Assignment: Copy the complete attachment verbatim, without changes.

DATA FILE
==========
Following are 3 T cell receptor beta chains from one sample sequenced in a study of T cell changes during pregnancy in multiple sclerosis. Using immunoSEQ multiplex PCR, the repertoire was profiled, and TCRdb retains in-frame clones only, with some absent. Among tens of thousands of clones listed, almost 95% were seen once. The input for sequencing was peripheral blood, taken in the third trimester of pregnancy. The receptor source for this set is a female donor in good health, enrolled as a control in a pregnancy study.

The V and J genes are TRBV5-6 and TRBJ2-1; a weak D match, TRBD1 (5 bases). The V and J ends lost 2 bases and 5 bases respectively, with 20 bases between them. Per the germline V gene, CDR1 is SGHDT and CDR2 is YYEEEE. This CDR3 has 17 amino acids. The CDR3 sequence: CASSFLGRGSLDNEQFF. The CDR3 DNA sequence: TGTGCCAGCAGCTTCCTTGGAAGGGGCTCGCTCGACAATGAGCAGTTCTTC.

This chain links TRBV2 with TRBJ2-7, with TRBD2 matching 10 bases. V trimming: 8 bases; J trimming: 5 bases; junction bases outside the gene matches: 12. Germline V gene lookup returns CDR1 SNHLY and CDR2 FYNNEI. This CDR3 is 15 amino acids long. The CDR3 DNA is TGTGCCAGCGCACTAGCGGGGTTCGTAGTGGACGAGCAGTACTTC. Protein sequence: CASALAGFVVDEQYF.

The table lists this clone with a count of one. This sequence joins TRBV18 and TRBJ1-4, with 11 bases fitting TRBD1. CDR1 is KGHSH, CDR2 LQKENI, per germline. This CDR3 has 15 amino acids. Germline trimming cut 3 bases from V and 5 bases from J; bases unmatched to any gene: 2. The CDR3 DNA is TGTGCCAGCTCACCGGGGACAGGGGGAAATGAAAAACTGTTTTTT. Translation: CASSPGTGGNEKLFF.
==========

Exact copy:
Following are 3 T cell receptor beta chains from one sample sequenced in a study of T cell changes during pregnancy in multiple sclerosis. Using immunoSEQ multiplex PCR, the repertoire was profiled, and TCRdb retains in-frame clones only, with some absent. Among tens of thousands of clones listed, almost 95% were seen once. The input for sequencing was peripheral blood, taken in the third trimester of pregnancy. The receptor source for this set is a female donor in good health, enrolled as a control in a pregnancy study.

The V and J genes are TRBV5-6 and TRBJ2-1; a weak D match, TRBD1 (5 bases). The V and J ends lost 2 bases and 5 bases respectively, with 20 bases between them. Per the germline V gene, CDR1 is SGHDT and CDR2 is YYEEEE. This CDR3 has 17 amino acids. The CDR3 sequence: CASSFLGRGSLDNEQFF. The CDR3 DNA sequence: TGTGCCAGCAGCTTCCTTGGAAGGGGCTCGCTCGACAATGAGCAGTTCTTC.

This chain links TRBV2 with TRBJ2-7, with TRBD2 matching 10 bases. V trimming: 8 bases; J trimming: 5 bases; junction bases outside the gene matches: 12. Germline V gene lookup returns CDR1 SNHLY and CDR2 FYNNEI. This CDR3 is 15 amino acids long. The CDR3 DNA is TGTGCCAGCGCACTAGCGGGGTTCGTAGTGGACGAGCAGTACTTC. Protein sequence: CASALAGFVVDEQYF.

The table lists this clone with a count of one. This sequence joins TRBV18 and TRBJ1-4, with 11 bases fitting TRBD1. CDR1 is KGHSH, CDR2 LQKENI, per germline. This CDR3 has 15 amino acids. Germline trimming cut 3 bases from V and 5 bases from J; bases unmatched to any gene: 2. The CDR3 DNA is TGTGCCAGCTCACCGGGGACAGGGGGAAATGAAAAACTGTTTTTT. Translation: CASSPGTGGNEKLFF.